In the wake of the accident that killed her family, Spirit White is sent to Oakhurst Academy, a combination school and orphanage in the middle of Montana. There she learns that she is a legacy – not only to the school, which her parents also attended, but to magic.
All the students at Oakhurst have magical powers, and although Spirit’s power hasn’t manifested itself yet, the administrators insist she has one. Spirit isn’t sure she cares. Devastated by the loss of her family, she finds comfort with a group of friends: Burke Hallows, Lachlan Spears, Muirin Shae, and Adelaide Lake.
But something strange is going on at Oakhurst. Students start disappearing under mysterious circumstances, and the school seems to be trying to cover it up. Spirit and her friends must find out what’s happening – before one of them becomes the next victim…
Legacies is a YA fantasy, written by a well-oiled team. Mercedes Lackey and Rosemary Edgehill have written nine adult novels together in the Elves on the Road universe, all published by Baen. I’ve enjoyed all of those, so I was curious to see what they would make of a YA story. It’s a Lackey novel, so I was always going to read it, but I was glad I read it as it was an entertaining story and I flew through it. Legacies is a classic magical boarding school story, though more X-men’s Xavier Institute than Harry Potter’s Hogwarts. I love these kinds of stories, where we get to explore the world with the protagonist and learn alongside them.
I liked Spirit. She’s resilient, without just bouncing back from such a crushing loss as if it were no more than a misplaced notebook. I loved that first scene in the hospital with Neil, the med student/orderly, as I found it strangely realistic, both Spirit’s depressed moping and Neil’s kick in the behind. The story was filled with this kind of small details, such as Muirin needing to be needled into taking responsibility at the scrying or Spirit’s needing to be reminded of her family to be shocked back into action in the final showdown of this book. However, despite not just ‘getting over’ her loss, Spirit does try and rebuild her life, even when this rebuilding doesn’t come easily. Reading about Spirit’s settling in at Oakhurst and forming friendships with her little cabal was a pleasure. I especially liked the descriptions of how the kids would try and get around all the restrictions and monitoring of their internet, email and IM use. I thought Muirin and Spirit’s use of Orwellian 1984 lingo was brilliant!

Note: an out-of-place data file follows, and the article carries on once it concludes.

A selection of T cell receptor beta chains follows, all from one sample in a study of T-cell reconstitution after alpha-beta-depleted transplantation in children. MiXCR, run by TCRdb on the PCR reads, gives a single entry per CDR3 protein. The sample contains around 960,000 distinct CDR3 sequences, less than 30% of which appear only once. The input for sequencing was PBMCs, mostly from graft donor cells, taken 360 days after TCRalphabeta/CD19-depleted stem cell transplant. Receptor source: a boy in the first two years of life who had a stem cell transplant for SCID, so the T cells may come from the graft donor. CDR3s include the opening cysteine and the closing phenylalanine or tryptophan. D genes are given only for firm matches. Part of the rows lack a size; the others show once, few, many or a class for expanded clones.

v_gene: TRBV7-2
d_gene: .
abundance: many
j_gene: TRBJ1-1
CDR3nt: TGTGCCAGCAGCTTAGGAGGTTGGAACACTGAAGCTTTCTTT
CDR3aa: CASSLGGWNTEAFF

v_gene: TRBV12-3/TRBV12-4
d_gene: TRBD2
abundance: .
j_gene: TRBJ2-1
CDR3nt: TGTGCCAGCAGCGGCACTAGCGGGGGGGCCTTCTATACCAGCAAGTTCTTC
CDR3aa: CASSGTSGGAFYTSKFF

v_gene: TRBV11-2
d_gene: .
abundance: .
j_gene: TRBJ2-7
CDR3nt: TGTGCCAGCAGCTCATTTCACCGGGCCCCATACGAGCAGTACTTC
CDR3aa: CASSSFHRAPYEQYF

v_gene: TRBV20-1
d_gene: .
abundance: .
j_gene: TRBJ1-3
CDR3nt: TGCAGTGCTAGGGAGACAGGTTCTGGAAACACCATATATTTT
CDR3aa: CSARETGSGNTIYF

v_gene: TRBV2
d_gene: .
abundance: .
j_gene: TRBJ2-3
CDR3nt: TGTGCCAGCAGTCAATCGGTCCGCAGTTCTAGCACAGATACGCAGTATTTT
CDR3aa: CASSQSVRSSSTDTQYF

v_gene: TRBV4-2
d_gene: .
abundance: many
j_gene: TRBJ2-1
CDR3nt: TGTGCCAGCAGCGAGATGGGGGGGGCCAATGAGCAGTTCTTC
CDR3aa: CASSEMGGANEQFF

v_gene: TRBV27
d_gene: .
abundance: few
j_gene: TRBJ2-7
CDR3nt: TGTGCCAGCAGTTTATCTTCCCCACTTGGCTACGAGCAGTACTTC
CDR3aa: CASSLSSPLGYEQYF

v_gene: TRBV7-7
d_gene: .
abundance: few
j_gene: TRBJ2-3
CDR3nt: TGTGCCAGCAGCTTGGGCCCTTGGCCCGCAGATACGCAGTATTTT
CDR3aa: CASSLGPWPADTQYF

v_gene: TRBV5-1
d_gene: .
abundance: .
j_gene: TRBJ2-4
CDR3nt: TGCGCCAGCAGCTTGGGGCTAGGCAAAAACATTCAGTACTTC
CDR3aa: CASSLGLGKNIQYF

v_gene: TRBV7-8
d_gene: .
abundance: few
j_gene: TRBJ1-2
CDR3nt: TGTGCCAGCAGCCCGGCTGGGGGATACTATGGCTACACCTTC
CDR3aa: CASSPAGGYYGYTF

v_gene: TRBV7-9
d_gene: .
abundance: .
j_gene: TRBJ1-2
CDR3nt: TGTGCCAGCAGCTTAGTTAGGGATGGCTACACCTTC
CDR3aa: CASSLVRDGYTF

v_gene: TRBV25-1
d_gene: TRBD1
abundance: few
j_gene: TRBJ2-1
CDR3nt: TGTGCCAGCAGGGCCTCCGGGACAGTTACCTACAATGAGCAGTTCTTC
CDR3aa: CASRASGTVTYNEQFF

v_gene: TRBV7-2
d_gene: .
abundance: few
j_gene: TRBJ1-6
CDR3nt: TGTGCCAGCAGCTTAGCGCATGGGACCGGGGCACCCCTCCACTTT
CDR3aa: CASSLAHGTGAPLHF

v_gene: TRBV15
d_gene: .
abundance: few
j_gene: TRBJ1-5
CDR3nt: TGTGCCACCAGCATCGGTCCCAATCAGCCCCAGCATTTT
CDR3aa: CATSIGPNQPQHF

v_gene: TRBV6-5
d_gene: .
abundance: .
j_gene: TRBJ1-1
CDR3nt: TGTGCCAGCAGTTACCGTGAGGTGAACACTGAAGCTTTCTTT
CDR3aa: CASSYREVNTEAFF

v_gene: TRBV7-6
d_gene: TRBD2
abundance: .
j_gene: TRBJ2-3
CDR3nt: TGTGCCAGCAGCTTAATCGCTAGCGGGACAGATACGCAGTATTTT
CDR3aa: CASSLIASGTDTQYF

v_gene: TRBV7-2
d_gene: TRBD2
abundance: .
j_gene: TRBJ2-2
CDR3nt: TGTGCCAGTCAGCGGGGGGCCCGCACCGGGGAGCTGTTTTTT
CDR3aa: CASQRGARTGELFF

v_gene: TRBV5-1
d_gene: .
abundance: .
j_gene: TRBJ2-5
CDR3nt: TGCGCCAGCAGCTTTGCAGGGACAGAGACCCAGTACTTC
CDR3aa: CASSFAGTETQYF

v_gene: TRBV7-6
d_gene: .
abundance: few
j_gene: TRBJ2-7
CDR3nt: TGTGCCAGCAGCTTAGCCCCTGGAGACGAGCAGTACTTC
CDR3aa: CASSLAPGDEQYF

Legacies definitely read as the first in a series. There is lots of introduction of the characters and setup of the world, though there is a lot which remains unclear; the premise of the grand war is still shrouded in mystery and it isn’t even clear whether Dr. Ambrosius and the rest of the staff are good guys or part of the problem. Lackey and Edgehill also build up a definite triangle between Loch, Spirit and Burke, to be further elaborated upon in the next books, one presumes. Personally, I’m rooting for Burke to get our girl, as I love his steady dependability and his unfailing sense of fair play.
Unfortunately, the book contains lots of annoying loose ends too, such as Dr. Ambrosius’ weird personality switches, which are mentioned a few times, but never explained. Or the real cause of Spirit’s accident and how exactly are Spirit’s parents connected to Oakhurst? What happens to Nick and Edgar; do they come back or are they out of school forever? While some of these issues will no doubt be addressed in coming novels, I would have preferred if at least the minor ones, such as the last one, would have been wrapped up in this book, instead of just being left by the wayside. Because I fear that some of these loose ends will never be tied up and while I don’t mind ambiguous endings when they are deliberate, that doesn’t always seem the case here.
Despite the loose ends, Legacies truly is a fun read, a story you can breeze through in a sitting and not regret the time spent on it. I’d recommend it to younger readers, Lackey fans and readers who like books in this sort of boarding school setting or ‘education of the hero’-type novels.